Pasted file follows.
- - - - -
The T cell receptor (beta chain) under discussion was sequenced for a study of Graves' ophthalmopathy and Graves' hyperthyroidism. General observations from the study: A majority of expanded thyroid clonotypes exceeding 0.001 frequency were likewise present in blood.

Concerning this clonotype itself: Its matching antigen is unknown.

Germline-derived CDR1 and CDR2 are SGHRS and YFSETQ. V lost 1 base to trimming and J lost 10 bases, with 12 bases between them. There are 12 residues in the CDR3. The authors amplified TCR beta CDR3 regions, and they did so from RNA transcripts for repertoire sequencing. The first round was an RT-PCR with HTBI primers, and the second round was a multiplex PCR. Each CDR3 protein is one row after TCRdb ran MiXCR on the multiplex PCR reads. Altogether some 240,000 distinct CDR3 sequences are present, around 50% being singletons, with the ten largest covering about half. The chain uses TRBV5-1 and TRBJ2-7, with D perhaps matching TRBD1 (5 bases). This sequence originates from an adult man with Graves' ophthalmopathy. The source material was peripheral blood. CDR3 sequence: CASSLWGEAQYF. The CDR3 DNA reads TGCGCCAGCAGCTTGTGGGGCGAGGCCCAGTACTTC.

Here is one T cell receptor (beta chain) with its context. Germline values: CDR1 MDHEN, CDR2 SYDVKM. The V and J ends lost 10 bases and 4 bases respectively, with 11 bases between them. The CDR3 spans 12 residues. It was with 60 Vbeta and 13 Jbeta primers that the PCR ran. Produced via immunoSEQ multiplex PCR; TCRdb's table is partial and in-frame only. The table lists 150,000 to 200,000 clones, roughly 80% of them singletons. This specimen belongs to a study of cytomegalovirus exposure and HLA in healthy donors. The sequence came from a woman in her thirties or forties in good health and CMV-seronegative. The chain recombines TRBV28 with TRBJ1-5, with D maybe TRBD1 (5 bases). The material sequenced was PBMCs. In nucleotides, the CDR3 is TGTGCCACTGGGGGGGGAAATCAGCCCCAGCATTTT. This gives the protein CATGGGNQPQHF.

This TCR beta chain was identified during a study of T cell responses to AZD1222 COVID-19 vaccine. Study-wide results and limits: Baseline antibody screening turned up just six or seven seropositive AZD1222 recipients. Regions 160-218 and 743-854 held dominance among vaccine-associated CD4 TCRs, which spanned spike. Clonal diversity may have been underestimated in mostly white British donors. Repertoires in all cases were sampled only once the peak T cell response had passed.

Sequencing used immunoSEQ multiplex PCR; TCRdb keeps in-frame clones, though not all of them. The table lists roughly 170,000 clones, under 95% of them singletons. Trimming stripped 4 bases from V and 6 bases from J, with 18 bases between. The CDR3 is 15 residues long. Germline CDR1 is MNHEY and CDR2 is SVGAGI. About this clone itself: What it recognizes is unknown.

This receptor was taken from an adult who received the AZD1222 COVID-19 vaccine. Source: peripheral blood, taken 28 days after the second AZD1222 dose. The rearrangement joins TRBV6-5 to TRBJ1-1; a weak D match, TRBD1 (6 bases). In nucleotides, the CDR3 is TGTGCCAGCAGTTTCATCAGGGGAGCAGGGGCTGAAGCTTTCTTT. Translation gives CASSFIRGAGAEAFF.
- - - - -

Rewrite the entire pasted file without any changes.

The T cell receptor (beta chain) under discussion was sequenced for a study of Graves' ophthalmopathy and Graves' hyperthyroidism. General observations from the study: A majority of expanded thyroid clonotypes exceeding 0.001 frequency were likewise present in blood.

Concerning this clonotype itself: Its matching antigen is unknown.

Germline-derived CDR1 and CDR2 are SGHRS and YFSETQ. V lost 1 base to trimming and J lost 10 bases, with 12 bases between them. There are 12 residues in the CDR3. The authors amplified TCR beta CDR3 regions, and they did so from RNA transcripts for repertoire sequencing. The first round was an RT-PCR with HTBI primers, and the second round was a multiplex PCR. Each CDR3 protein is one row after TCRdb ran MiXCR on the multiplex PCR reads. Altogether some 240,000 distinct CDR3 sequences are present, around 50% being singletons, with the ten largest covering about half. The chain uses TRBV5-1 and TRBJ2-7, with D perhaps matching TRBD1 (5 bases). This sequence originates from an adult man with Graves' ophthalmopathy. The source material was peripheral blood. CDR3 sequence: CASSLWGEAQYF. The CDR3 DNA reads TGCGCCAGCAGCTTGTGGGGCGAGGCCCAGTACTTC.

Here is one T cell receptor (beta chain) with its context. Germline values: CDR1 MDHEN, CDR2 SYDVKM. The V and J ends lost 10 bases and 4 bases respectively, with 11 bases between them. The CDR3 spans 12 residues. It was with 60 Vbeta and 13 Jbeta primers that the PCR ran. Produced via immunoSEQ multiplex PCR; TCRdb's table is partial and in-frame only. The table lists 150,000 to 200,000 clones, roughly 80% of them singletons. This specimen belongs to a study of cytomegalovirus exposure and HLA in healthy donors. The sequence came from a woman in her thirties or forties in good health and CMV-seronegative. The chain recombines TRBV28 with TRBJ1-5, with D maybe TRBD1 (5 bases). The material sequenced was PBMCs. In nucleotides, the CDR3 is TGTGCCACTGGGGGGGGAAATCAGCCCCAGCATTTT. This gives the protein CATGGGNQPQHF.

This TCR beta chain was identified during a study of T cell responses to AZD1222 COVID-19 vaccine. Study-wide results and limits: Baseline antibody screening turned up just six or seven seropositive AZD1222 recipients. Regions 160-218 and 743-854 held dominance among vaccine-associated CD4 TCRs, which spanned spike. Clonal diversity may have been underestimated in mostly white British donors. Repertoires in all cases were sampled only once the peak T cell response had passed.

Sequencing used immunoSEQ multiplex PCR; TCRdb keeps in-frame clones, though not all of them. The table lists roughly 170,000 clones, under 95% of them singletons. Trimming stripped 4 bases from V and 6 bases from J, with 18 bases between. The CDR3 is 15 residues long. Germline CDR1 is MNHEY and CDR2 is SVGAGI. About this clone itself: What it recognizes is unknown.

This receptor was taken from an adult who received the AZD1222 COVID-19 vaccine. Source: peripheral blood, taken 28 days after the second AZD1222 dose. The rearrangement joins TRBV6-5 to TRBJ1-1; a weak D match, TRBD1 (6 bases). In nucleotides, the CDR3 is TGTGCCAGCAGTTTCATCAGGGGAGCAGGGGCTGAAGCTTTCTTT. Translation gives CASSFIRGAGAEAFF.